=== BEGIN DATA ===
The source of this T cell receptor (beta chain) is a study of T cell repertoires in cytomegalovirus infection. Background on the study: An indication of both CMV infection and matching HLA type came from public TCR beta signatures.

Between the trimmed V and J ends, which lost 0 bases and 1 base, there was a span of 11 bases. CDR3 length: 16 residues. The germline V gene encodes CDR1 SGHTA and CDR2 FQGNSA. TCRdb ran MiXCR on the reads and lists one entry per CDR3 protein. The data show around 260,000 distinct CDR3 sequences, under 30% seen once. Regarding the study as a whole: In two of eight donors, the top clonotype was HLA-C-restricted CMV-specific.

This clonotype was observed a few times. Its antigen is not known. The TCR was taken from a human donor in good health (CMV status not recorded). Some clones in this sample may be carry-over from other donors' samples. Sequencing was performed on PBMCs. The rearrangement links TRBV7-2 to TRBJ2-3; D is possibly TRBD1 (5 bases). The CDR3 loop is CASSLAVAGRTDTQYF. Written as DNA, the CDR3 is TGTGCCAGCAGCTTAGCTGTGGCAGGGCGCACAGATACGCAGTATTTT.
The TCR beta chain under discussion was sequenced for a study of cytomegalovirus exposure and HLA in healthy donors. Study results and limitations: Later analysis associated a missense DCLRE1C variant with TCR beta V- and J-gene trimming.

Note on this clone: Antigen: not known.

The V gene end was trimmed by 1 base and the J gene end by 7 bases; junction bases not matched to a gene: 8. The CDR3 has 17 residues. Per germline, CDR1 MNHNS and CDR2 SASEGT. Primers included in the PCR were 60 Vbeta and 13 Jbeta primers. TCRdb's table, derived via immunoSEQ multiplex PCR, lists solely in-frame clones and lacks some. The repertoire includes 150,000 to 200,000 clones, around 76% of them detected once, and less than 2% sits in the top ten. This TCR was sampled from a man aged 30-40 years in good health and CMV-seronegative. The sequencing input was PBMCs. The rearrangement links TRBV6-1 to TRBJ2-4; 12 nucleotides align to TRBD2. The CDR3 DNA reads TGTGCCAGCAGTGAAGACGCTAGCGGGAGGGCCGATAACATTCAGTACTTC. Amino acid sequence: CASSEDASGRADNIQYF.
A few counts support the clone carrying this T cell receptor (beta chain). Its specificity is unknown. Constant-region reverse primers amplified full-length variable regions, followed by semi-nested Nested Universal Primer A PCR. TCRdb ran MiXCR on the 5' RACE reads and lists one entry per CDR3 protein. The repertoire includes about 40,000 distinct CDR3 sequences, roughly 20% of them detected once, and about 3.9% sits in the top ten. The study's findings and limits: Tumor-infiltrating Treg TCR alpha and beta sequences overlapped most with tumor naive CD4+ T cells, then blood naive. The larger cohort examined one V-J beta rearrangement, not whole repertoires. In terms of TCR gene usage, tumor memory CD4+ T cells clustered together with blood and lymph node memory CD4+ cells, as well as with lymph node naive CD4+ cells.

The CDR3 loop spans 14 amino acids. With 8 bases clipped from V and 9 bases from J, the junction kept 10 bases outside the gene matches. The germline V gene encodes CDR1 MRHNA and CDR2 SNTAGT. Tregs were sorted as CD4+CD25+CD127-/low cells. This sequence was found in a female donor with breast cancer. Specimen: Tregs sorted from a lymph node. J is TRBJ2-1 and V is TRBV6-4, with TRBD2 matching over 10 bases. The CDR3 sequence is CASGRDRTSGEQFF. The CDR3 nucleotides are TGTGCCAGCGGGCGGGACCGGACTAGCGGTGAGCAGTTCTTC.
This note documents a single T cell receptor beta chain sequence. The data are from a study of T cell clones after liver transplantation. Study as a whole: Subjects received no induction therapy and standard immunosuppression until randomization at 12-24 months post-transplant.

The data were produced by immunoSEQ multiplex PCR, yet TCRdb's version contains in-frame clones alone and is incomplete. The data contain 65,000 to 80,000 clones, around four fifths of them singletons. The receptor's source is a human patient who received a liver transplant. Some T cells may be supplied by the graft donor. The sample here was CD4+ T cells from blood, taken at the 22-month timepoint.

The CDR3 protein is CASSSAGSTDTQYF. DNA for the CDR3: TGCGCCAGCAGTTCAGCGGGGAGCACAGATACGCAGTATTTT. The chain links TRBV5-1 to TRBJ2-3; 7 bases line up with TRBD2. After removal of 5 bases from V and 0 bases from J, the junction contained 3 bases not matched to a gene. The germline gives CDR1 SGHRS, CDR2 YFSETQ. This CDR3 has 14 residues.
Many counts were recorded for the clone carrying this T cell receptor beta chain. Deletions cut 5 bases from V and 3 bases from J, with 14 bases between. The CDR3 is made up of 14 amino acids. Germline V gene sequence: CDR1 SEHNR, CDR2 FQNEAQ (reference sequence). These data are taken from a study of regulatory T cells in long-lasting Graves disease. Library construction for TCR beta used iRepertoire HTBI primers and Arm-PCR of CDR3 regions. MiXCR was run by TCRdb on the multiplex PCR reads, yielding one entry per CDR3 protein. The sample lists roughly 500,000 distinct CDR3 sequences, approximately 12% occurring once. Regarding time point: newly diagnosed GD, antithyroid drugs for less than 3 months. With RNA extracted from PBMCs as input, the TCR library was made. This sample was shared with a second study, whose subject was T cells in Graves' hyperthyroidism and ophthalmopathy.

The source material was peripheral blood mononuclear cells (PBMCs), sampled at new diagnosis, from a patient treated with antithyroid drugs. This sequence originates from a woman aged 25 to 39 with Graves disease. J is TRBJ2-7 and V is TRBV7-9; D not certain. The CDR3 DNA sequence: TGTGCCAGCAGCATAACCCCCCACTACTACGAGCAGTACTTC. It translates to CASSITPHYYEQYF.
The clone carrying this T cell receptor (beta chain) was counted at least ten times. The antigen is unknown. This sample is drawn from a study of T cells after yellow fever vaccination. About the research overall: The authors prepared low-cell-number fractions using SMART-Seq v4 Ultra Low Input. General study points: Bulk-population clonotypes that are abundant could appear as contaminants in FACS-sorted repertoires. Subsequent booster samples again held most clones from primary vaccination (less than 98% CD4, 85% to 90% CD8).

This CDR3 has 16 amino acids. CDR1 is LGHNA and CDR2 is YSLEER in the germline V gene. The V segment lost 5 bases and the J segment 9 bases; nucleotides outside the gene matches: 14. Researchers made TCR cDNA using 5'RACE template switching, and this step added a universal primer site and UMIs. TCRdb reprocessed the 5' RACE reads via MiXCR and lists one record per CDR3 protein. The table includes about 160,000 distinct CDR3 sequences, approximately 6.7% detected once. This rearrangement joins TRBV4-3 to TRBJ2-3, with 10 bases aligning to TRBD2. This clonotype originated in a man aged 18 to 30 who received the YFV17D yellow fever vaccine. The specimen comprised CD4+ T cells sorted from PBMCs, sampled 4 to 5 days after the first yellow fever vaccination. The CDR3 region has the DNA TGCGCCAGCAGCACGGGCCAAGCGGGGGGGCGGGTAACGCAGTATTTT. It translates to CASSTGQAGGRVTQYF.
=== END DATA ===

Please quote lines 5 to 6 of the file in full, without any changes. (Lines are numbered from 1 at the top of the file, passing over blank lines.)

Note on this clone: Antigen: not known.

The V gene end was trimmed by 1 base and the J gene end by 7 bases; junction bases not matched to a gene: 8. The CDR3 has 17 residues. Per germline, CDR1 MNHNS and CDR2 SASEGT. Primers included in the PCR were 60 Vbeta and 13 Jbeta primers. TCRdb's table, derived via immunoSEQ multiplex PCR, lists solely in-frame clones and lacks some. The repertoire includes 150,000 to 200,000 clones, around 76% of them detected once, and less than 2% sits in the top ten. This TCR was sampled from a man aged 30-40 years in good health and CMV-seronegative. The sequencing input was PBMCs. The rearrangement links TRBV6-1 to TRBJ2-4; 12 nucleotides align to TRBD2. The CDR3 DNA reads TGTGCCAGCAGTGAAGACGCTAGCGGGAGGGCCGATAACATTCAGTACTTC. Amino acid sequence: CASSEDASGRADNIQYF.